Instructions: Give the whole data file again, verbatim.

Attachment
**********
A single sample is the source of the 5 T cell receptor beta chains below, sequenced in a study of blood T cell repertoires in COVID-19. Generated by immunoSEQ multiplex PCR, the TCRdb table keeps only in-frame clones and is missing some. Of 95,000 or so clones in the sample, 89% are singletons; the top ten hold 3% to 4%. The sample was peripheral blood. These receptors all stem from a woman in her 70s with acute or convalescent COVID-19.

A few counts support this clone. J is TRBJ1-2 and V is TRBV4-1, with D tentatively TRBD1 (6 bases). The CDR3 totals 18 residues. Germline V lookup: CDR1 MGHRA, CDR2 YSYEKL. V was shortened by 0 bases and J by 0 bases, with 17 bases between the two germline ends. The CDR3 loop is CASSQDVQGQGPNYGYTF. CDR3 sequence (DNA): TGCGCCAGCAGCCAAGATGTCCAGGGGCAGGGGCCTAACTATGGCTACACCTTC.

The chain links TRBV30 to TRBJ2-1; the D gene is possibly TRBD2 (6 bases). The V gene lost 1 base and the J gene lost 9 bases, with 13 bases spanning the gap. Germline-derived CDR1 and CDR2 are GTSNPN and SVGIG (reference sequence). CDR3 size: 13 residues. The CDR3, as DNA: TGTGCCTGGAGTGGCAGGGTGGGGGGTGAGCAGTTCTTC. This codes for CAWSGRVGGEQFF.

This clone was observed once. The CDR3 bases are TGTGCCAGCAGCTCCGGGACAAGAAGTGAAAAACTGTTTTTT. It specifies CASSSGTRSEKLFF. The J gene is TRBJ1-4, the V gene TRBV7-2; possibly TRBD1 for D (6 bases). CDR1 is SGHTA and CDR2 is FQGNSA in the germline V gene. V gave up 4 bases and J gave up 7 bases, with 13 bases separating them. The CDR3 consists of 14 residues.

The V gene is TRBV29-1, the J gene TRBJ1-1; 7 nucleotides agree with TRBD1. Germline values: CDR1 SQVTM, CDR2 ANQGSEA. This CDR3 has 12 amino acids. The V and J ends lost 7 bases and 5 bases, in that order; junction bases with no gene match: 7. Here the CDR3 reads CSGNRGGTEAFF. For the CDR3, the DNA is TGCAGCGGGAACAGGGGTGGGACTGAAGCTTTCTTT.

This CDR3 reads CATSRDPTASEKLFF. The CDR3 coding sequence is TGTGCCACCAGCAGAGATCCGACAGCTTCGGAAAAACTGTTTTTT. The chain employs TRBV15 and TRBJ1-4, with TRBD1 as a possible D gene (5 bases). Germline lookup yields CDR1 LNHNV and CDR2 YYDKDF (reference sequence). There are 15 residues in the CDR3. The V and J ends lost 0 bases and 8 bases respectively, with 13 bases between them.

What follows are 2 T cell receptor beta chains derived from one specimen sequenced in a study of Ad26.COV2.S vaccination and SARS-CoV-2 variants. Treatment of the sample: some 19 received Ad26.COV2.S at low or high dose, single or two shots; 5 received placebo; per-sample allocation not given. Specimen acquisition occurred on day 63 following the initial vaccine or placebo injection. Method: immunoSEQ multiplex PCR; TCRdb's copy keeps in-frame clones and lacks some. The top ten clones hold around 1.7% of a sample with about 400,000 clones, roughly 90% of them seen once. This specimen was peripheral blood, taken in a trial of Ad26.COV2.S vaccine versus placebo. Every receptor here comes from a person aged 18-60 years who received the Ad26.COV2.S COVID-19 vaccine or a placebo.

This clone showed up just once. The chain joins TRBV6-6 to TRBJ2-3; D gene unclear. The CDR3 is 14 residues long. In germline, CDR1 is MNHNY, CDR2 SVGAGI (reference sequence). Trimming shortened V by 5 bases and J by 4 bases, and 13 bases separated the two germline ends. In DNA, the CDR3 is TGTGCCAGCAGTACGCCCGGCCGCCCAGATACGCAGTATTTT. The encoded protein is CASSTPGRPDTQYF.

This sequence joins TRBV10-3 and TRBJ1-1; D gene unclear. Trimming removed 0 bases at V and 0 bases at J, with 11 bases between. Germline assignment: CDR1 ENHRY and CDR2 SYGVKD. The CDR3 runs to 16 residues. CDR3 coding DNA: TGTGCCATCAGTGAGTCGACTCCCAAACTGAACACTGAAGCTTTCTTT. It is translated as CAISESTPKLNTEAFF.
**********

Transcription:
A single sample is the source of the 5 T cell receptor beta chains below, sequenced in a study of blood T cell repertoires in COVID-19. Generated by immunoSEQ multiplex PCR, the TCRdb table keeps only in-frame clones and is missing some. Of 95,000 or so clones in the sample, 89% are singletons; the top ten hold 3% to 4%. The sample was peripheral blood. These receptors all stem from a woman in her 70s with acute or convalescent COVID-19.

A few counts support this clone. J is TRBJ1-2 and V is TRBV4-1, with D tentatively TRBD1 (6 bases). The CDR3 totals 18 residues. Germline V lookup: CDR1 MGHRA, CDR2 YSYEKL. V was shortened by 0 bases and J by 0 bases, with 17 bases between the two germline ends. The CDR3 loop is CASSQDVQGQGPNYGYTF. CDR3 sequence (DNA): TGCGCCAGCAGCCAAGATGTCCAGGGGCAGGGGCCTAACTATGGCTACACCTTC.

The chain links TRBV30 to TRBJ2-1; the D gene is possibly TRBD2 (6 bases). The V gene lost 1 base and the J gene lost 9 bases, with 13 bases spanning the gap. Germline-derived CDR1 and CDR2 are GTSNPN and SVGIG (reference sequence). CDR3 size: 13 residues. The CDR3, as DNA: TGTGCCTGGAGTGGCAGGGTGGGGGGTGAGCAGTTCTTC. This codes for CAWSGRVGGEQFF.

This clone was observed once. The CDR3 bases are TGTGCCAGCAGCTCCGGGACAAGAAGTGAAAAACTGTTTTTT. It specifies CASSSGTRSEKLFF. The J gene is TRBJ1-4, the V gene TRBV7-2; possibly TRBD1 for D (6 bases). CDR1 is SGHTA and CDR2 is FQGNSA in the germline V gene. V gave up 4 bases and J gave up 7 bases, with 13 bases separating them. The CDR3 consists of 14 residues.

The V gene is TRBV29-1, the J gene TRBJ1-1; 7 nucleotides agree with TRBD1. Germline values: CDR1 SQVTM, CDR2 ANQGSEA. This CDR3 has 12 amino acids. The V and J ends lost 7 bases and 5 bases, in that order; junction bases with no gene match: 7. Here the CDR3 reads CSGNRGGTEAFF. For the CDR3, the DNA is TGCAGCGGGAACAGGGGTGGGACTGAAGCTTTCTTT.

This CDR3 reads CATSRDPTASEKLFF. The CDR3 coding sequence is TGTGCCACCAGCAGAGATCCGACAGCTTCGGAAAAACTGTTTTTT. The chain employs TRBV15 and TRBJ1-4, with TRBD1 as a possible D gene (5 bases). Germline lookup yields CDR1 LNHNV and CDR2 YYDKDF (reference sequence). There are 15 residues in the CDR3. The V and J ends lost 0 bases and 8 bases respectively, with 13 bases between them.

What follows are 2 T cell receptor beta chains derived from one specimen sequenced in a study of Ad26.COV2.S vaccination and SARS-CoV-2 variants. Treatment of the sample: some 19 received Ad26.COV2.S at low or high dose, single or two shots; 5 received placebo; per-sample allocation not given. Specimen acquisition occurred on day 63 following the initial vaccine or placebo injection. Method: immunoSEQ multiplex PCR; TCRdb's copy keeps in-frame clones and lacks some. The top ten clones hold around 1.7% of a sample with about 400,000 clones, roughly 90% of them seen once. This specimen was peripheral blood, taken in a trial of Ad26.COV2.S vaccine versus placebo. Every receptor here comes from a person aged 18-60 years who received the Ad26.COV2.S COVID-19 vaccine or a placebo.

This clone showed up just once. The chain joins TRBV6-6 to TRBJ2-3; D gene unclear. The CDR3 is 14 residues long. In germline, CDR1 is MNHNY, CDR2 SVGAGI (reference sequence). Trimming shortened V by 5 bases and J by 4 bases, and 13 bases separated the two germline ends. In DNA, the CDR3 is TGTGCCAGCAGTACGCCCGGCCGCCCAGATACGCAGTATTTT. The encoded protein is CASSTPGRPDTQYF.

This sequence joins TRBV10-3 and TRBJ1-1; D gene unclear. Trimming removed 0 bases at V and 0 bases at J, with 11 bases between. Germline assignment: CDR1 ENHRY and CDR2 SYGVKD. The CDR3 runs to 16 residues. CDR3 coding DNA: TGTGCCATCAGTGAGTCGACTCCCAAACTGAACACTGAAGCTTTCTTT. It is translated as CAISESTPKLNTEAFF.